Clara Peeters, Still Life with a Pie, c. 1611, oil on panel. Museo del Prado, Madrid – Wikipedia

Posted by Marlena Wyman

Photographs by Marlena Wyman

Bouillabaisse at Bauline East, Newfoundland

28 Aug

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East Coast Cottages & Cabins, Bauline East, Newfoundland (this link gives info and more photos)

(Note:  I apologize for the quality of some of the photos in this post. While I was photographing a Jigg’s Dinner that we ate earlier on our trip, in my excitement I dropped my camera into the gravy on my plate. It hasn’t been quite the same since – a good cleaning is in order!)

We have stayed in the rustic, charming and cozy East Coast Cottages & Cabins a couple of times this trip. The first time we stayed with some of our visiting family and shared The Barn and The Bunky. The orange cottage is also available, and if you really want to rough it, you can stay in the tipi.

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The Barn

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The Barn is a studio layout, with bed, living, dining and kitchen in one room.

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The Bunky

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Inside the Bunky

For our second visit, The-Man-With-Whom-I-Keep-Company and I stayed in The Barn. Our kind and congenial hosts, George & Chabela and their son Lukas, did all they could to make our stay comfortable and enjoyable.

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We were treated to homemade muffins and jam in the mornings. The Barn has a kitchen where we can make our own meals, but when I noticed the brochure titled “Chabela’s Cuisine”, I wanted to make sure we booked at least one supper with our hosts, who live in the yellow house on the property.

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Chabela at work in her kitchen

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I couldn’t help noticing George’s collection on a shelf at the end of the kitchen. Those who know me are familiar with my attraction to cabinets of curiosity. (such as the one I created with my friend Chris Westbury)

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I also couldn’t help noticing the lovely chanterelle mushrooms that out hosts had gathered that day. Sadly, Chabela did not have time to include them in our meal, but you can’t have it all!

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However, I was not disappointed by the meal she had in store for us. A beautiful bouillabaisse of fresh locally-caught cod and scallops in a tomato broth with onions, garlic, fennel bulb, fennel seed, and orange juice & zest, topped with chopped fresh parsley. The fennel and orange zest added a lovely surprising mid note to this hearty soup. A toasted slice of Chabela’s homemade whole wheat bread was immersed in the broth, the toothsome crust adding texture.  We were offered seconds and we accepted without hesitation.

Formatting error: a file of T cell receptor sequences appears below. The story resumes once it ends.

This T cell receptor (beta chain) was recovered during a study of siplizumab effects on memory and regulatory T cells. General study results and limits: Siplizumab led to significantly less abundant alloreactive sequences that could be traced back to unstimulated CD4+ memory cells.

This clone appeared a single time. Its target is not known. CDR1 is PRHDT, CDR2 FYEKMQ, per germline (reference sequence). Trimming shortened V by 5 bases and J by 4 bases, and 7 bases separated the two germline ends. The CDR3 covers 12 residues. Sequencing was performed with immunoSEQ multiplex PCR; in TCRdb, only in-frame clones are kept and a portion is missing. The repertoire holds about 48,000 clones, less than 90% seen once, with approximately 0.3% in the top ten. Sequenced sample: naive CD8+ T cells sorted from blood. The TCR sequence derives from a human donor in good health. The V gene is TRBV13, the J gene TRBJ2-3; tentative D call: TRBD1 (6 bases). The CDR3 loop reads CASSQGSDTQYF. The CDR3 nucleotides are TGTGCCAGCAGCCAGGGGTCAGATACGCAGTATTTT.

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A gorgeous salad followed: local spinach, beets, red onions, herbed goat cheese, and caramelized pecans with an olive oil balsamic vinegar dressing. Chabela makes the caramelized pecans and keeps a supply on hand if she is able to successfully hide them from her family.

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An animated conversation with Lucas and The-Man-With-Whom-I-Keep-Company

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George keeping the wine and water flowing

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Dessert, served with ice cream and rhubarb compote, was a selection of homemade brownies, peanut-butter-chocolate cookies, and lemon curd squares. I selected some of each, thank you very much.

We finished the evening with fennel tea and further interesting, enthusiastic conversation. Thanks to our hosts!

Bauline East is a little gem of a community – remote enough to offer quiet reflection but close to sights and attractions and right on the East Coast Trail. The-Man-With-Whom-I-Keep-Company went on some leg-muscle-burning hikes while I sketched the harbour. This is now on our list of top favourite places that we have stayed!

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Sketch of Bauline East Harbour by Marlena Wyman

 

Posted by Truly Scrumptious

 

Stinging Nettle Omelette

16 Aug

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Photo by Marlena Wyman

Along with an abundance of wildflowers on our property at Bacon Cove, Newfoundland this year has come an abundance of Stinging Nettle. In particular, it has been seeking out the bare legs of The-Man-With-Whom-I-Keep-Company.

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Photo by Marlena Wyman

Stinging Nettle lives up to it’s adjective, but it can also be a healthy and delicious dining delight once the leaves has been picked (wearing rubber gloves!) and steamed for 20 munutes. The Globe & Mail talks about Stinging Nettle’s culinary delights here, including a menu item at the Fogo Island Inn in Newfoundland. There are cautions for some medical conditions, so make sure you check those out first.

A friend suggested an omelette, which he had eaten at The Sooke Harbour House. So I cooked up a bit of a gourmet breakfast-for-supper, including:


  • omelette made with local free-range eggs, sharp cheddar and steamed Stinging Nettles.
  • Jamie Oliver Humanely-Raised Smoked Bacon
  • french toast made with bread from the Georgestown Bakery in St. John’s, Newfoundland, served with local Purity Blueberry Jam.

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Photo by Marlena Wyman

A good bacon-pairing wine is one of my favourites: Organic Cono Sur Pinot Noir.

Embrace the Stinging Nettle (with caution).

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Sketch by Marlena Wyman

Posted by Truly Scrumptious